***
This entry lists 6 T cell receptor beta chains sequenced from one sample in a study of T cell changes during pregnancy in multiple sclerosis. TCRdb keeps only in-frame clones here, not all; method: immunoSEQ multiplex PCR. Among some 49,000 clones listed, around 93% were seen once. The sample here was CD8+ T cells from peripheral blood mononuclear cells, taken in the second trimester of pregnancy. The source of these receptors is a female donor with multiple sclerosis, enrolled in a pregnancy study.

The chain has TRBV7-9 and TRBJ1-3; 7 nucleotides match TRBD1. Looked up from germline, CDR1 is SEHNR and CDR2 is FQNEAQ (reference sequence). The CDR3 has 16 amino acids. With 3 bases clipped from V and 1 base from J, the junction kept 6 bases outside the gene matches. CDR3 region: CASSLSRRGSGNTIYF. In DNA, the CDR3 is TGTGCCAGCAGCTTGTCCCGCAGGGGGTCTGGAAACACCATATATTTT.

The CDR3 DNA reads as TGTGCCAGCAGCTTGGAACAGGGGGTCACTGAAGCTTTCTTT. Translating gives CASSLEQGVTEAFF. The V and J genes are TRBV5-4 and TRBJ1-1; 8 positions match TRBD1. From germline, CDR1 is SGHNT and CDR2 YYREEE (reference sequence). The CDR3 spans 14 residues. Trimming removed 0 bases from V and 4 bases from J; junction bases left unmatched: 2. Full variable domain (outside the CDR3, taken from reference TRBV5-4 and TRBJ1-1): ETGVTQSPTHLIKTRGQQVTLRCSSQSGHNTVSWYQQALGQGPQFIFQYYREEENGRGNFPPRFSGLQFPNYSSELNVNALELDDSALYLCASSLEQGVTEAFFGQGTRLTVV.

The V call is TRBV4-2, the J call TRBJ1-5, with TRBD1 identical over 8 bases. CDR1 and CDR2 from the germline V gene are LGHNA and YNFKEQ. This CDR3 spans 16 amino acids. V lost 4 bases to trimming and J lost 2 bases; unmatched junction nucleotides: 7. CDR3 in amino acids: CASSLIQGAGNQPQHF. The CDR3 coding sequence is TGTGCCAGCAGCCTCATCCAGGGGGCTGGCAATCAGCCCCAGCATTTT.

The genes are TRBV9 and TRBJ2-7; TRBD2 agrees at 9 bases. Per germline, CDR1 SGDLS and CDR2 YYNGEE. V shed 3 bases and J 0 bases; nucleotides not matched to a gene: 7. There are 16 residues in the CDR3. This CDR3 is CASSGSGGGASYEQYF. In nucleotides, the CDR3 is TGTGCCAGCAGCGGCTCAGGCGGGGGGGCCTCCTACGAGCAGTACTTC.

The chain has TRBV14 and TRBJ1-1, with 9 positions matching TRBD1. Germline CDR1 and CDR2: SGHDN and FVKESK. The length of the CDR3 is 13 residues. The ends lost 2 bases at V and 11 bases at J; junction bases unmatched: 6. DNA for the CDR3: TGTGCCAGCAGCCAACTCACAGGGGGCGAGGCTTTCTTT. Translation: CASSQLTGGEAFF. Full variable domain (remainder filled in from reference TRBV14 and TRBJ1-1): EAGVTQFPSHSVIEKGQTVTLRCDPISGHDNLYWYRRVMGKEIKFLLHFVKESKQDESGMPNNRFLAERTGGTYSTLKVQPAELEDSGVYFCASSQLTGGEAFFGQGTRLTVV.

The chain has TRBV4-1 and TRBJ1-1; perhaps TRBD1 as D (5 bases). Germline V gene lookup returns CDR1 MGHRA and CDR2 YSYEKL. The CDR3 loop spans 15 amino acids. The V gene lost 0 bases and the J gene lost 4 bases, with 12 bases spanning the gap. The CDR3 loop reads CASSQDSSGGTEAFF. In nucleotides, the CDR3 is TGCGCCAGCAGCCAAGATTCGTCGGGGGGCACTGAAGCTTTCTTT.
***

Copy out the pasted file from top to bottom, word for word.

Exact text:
This entry lists 6 T cell receptor beta chains sequenced from one sample in a study of T cell changes during pregnancy in multiple sclerosis. TCRdb keeps only in-frame clones here, not all; method: immunoSEQ multiplex PCR. Among some 49,000 clones listed, around 93% were seen once. The sample here was CD8+ T cells from peripheral blood mononuclear cells, taken in the second trimester of pregnancy. The source of these receptors is a female donor with multiple sclerosis, enrolled in a pregnancy study.

The chain has TRBV7-9 and TRBJ1-3; 7 nucleotides match TRBD1. Looked up from germline, CDR1 is SEHNR and CDR2 is FQNEAQ (reference sequence). The CDR3 has 16 amino acids. With 3 bases clipped from V and 1 base from J, the junction kept 6 bases outside the gene matches. CDR3 region: CASSLSRRGSGNTIYF. In DNA, the CDR3 is TGTGCCAGCAGCTTGTCCCGCAGGGGGTCTGGAAACACCATATATTTT.

The CDR3 DNA reads as TGTGCCAGCAGCTTGGAACAGGGGGTCACTGAAGCTTTCTTT. Translating gives CASSLEQGVTEAFF. The V and J genes are TRBV5-4 and TRBJ1-1; 8 positions match TRBD1. From germline, CDR1 is SGHNT and CDR2 YYREEE (reference sequence). The CDR3 spans 14 residues. Trimming removed 0 bases from V and 4 bases from J; junction bases left unmatched: 2. Full variable domain (outside the CDR3, taken from reference TRBV5-4 and TRBJ1-1): ETGVTQSPTHLIKTRGQQVTLRCSSQSGHNTVSWYQQALGQGPQFIFQYYREEENGRGNFPPRFSGLQFPNYSSELNVNALELDDSALYLCASSLEQGVTEAFFGQGTRLTVV.

The V call is TRBV4-2, the J call TRBJ1-5, with TRBD1 identical over 8 bases. CDR1 and CDR2 from the germline V gene are LGHNA and YNFKEQ. This CDR3 spans 16 amino acids. V lost 4 bases to trimming and J lost 2 bases; unmatched junction nucleotides: 7. CDR3 in amino acids: CASSLIQGAGNQPQHF. The CDR3 coding sequence is TGTGCCAGCAGCCTCATCCAGGGGGCTGGCAATCAGCCCCAGCATTTT.

The genes are TRBV9 and TRBJ2-7; TRBD2 agrees at 9 bases. Per germline, CDR1 SGDLS and CDR2 YYNGEE. V shed 3 bases and J 0 bases; nucleotides not matched to a gene: 7. There are 16 residues in the CDR3. This CDR3 is CASSGSGGGASYEQYF. In nucleotides, the CDR3 is TGTGCCAGCAGCGGCTCAGGCGGGGGGGCCTCCTACGAGCAGTACTTC.

The chain has TRBV14 and TRBJ1-1, with 9 positions matching TRBD1. Germline CDR1 and CDR2: SGHDN and FVKESK. The length of the CDR3 is 13 residues. The ends lost 2 bases at V and 11 bases at J; junction bases unmatched: 6. DNA for the CDR3: TGTGCCAGCAGCCAACTCACAGGGGGCGAGGCTTTCTTT. Translation: CASSQLTGGEAFF. Full variable domain (remainder filled in from reference TRBV14 and TRBJ1-1): EAGVTQFPSHSVIEKGQTVTLRCDPISGHDNLYWYRRVMGKEIKFLLHFVKESKQDESGMPNNRFLAERTGGTYSTLKVQPAELEDSGVYFCASSQLTGGEAFFGQGTRLTVV.

The chain has TRBV4-1 and TRBJ1-1; perhaps TRBD1 as D (5 bases). Germline V gene lookup returns CDR1 MGHRA and CDR2 YSYEKL. The CDR3 loop spans 15 amino acids. The V gene lost 0 bases and the J gene lost 4 bases, with 12 bases spanning the gap. The CDR3 loop reads CASSQDSSGGTEAFF. In nucleotides, the CDR3 is TGCGCCAGCAGCCAAGATTCGTCGGGGGGCACTGAAGCTTTCTTT.